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Modulation of the immune microenvironment of high-risk ductal carcinoma in situ by intralesional pembrolizumab injection

Authors: Glencer, Alexa C.; Wong, Jasmine M.; Hylton, Nola M.; Krings, Gregor; McCune, Emma; Rothschild, Harriet T.; Loveday, Tristan A.; Alvarado, Michael D.; Esserman, Laura J.; Campbell, Michael J.

Online: https://www.nature.com/articles/s41523-021-00267-z

Issue: NPJ Breast Cancer. 2021 May 25;7(1):59.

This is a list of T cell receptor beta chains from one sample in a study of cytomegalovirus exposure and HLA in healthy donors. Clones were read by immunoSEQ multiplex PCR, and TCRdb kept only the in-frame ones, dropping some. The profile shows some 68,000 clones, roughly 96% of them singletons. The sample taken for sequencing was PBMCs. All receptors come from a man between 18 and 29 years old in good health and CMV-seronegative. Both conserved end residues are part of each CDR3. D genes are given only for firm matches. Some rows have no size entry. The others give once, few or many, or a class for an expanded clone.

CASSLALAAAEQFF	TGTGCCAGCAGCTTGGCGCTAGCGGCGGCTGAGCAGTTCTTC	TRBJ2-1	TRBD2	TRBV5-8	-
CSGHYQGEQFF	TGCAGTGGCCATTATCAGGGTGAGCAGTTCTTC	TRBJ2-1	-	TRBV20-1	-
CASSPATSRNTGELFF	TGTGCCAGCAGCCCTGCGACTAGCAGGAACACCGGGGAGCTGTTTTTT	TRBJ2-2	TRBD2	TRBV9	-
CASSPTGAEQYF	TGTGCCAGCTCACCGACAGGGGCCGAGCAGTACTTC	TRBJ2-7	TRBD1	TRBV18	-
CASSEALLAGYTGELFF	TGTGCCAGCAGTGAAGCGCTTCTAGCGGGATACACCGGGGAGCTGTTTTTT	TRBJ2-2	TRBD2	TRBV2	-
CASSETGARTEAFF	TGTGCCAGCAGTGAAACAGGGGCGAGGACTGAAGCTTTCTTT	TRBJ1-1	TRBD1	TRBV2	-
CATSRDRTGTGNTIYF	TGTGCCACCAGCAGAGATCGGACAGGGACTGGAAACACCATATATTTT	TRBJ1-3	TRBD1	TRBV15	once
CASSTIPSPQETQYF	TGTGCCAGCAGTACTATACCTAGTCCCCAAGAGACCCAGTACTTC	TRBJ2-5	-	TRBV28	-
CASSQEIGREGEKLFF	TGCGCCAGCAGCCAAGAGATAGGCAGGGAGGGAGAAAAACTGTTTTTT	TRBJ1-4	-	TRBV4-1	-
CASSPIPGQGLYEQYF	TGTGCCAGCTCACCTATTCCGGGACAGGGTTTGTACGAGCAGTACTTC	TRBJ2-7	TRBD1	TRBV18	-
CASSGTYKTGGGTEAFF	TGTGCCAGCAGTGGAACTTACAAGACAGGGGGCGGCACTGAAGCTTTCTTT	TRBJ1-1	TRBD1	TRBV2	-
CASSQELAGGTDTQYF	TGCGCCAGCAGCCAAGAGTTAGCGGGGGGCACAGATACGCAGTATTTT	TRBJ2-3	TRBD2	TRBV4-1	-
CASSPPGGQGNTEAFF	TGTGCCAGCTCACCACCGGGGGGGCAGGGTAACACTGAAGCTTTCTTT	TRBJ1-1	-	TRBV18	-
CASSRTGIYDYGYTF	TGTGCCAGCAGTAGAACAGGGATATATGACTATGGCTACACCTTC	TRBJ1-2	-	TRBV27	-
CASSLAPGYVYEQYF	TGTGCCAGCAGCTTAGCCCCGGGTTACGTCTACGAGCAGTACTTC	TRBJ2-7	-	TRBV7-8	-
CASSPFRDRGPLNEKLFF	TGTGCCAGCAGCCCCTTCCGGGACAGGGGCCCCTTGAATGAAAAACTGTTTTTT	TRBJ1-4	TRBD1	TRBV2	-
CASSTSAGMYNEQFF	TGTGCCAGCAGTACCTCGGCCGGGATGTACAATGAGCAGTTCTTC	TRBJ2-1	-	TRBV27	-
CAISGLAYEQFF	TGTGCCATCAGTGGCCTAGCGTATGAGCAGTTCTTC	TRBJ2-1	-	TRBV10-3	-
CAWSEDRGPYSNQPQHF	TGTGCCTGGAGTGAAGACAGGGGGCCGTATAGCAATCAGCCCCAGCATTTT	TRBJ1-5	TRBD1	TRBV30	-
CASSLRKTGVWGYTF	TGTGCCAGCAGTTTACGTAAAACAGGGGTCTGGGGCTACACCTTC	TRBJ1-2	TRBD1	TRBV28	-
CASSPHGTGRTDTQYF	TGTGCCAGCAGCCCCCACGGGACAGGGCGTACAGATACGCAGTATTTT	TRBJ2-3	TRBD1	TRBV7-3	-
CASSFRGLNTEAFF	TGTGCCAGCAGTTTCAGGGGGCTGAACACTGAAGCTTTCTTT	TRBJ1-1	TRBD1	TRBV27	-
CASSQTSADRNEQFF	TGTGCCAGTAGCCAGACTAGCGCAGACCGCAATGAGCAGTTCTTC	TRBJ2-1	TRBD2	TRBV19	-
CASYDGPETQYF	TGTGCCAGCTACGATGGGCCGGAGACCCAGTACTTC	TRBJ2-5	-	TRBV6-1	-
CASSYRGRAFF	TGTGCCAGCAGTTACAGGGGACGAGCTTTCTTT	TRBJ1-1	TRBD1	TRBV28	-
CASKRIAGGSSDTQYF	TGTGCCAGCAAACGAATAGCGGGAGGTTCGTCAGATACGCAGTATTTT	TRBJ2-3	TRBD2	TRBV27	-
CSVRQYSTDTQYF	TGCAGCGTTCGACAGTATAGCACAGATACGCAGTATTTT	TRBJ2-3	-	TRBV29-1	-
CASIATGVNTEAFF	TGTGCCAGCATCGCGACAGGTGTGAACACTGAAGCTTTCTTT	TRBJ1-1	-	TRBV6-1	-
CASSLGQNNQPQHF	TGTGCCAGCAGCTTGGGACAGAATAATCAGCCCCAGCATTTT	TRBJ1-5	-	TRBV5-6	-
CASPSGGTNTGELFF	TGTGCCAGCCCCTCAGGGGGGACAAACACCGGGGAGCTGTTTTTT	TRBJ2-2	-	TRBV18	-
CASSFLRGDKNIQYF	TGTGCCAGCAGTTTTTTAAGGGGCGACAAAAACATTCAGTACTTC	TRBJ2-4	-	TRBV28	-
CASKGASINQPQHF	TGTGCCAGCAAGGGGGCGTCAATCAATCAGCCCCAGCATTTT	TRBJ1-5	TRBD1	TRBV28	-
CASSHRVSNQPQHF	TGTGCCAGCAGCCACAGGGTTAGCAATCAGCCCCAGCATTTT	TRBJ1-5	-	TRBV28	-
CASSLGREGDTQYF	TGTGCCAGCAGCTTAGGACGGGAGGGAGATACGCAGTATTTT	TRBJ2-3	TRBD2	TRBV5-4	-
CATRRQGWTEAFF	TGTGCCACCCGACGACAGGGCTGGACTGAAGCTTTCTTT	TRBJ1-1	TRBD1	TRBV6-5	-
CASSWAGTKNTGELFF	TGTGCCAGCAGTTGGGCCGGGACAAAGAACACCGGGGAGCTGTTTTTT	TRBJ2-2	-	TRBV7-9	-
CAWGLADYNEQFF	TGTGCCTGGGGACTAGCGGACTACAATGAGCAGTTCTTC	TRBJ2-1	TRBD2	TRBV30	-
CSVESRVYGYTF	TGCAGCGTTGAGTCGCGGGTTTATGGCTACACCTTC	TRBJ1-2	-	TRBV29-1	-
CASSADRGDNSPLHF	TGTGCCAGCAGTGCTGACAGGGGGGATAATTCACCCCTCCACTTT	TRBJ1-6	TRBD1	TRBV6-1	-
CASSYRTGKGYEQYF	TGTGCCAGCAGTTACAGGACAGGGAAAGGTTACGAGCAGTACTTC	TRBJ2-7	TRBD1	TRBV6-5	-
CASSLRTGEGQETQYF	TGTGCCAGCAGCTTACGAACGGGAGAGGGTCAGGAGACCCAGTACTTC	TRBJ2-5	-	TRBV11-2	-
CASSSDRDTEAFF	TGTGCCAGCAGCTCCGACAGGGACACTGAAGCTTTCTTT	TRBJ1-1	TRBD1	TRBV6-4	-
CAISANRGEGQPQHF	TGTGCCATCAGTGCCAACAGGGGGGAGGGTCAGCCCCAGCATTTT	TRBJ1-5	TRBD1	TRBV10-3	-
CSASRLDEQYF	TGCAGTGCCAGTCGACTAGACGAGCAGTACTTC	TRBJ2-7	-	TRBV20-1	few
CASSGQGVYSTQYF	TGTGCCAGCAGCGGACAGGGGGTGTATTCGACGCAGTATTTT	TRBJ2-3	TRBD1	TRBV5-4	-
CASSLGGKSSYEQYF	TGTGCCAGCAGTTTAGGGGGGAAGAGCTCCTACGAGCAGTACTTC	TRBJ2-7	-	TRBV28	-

Ductal carcinoma in situ (DCIS) is a risk factor for the subsequent development of invasive breast cancer. High-risk features include age <45 years, size >5 cm, high-grade, palpable mass, hormone receptor negativity, and HER2 positivity. We have previously shown that immune infiltrates are positively associated with these high-risk features, suggesting that manipulating the immune microenvironment in high-risk DCIS could potentially alter disease progression. Patients with high-risk DCIS were enrolled in this 3 × 3 phase 1 dose-escalation pilot study of 2, 4, and 8 mg intralesional injections of the PD-1 immune checkpoint inhibitor, pembrolizumab. Study participants received two intralesional injections, three weeks apart, prior to surgery. Tissue from pre-treatment biopsies and post-treatment surgical resections was analyzed using multiplex immunofluorescence (mIF) staining for various immune cell populations. The intralesional injections were easily administered and well-tolerated. mIF analyses demonstrated significant increases in total T cell and CD8+ T cell percentages in most patients after receiving pembrolizumab, even at the 2 mg dose. T cell expansion was confined primarily to the stroma rather than within DCIS-containing ducts. Neither cleaved caspase 3 (CC3) staining, a marker for apoptosis, nor DCIS volume (as measured by MRI) changed significantly following treatment. Intralesional injection of pembrolizumab is safe and feasible in patients with DCIS. Nearly all patients experienced robust total and CD8+ T cell responses. However, we did not observe evidence of cell death or tumor volume decrease by MRI, suggesting that additional strategies may be needed to elicit stronger anti-tumor immunity.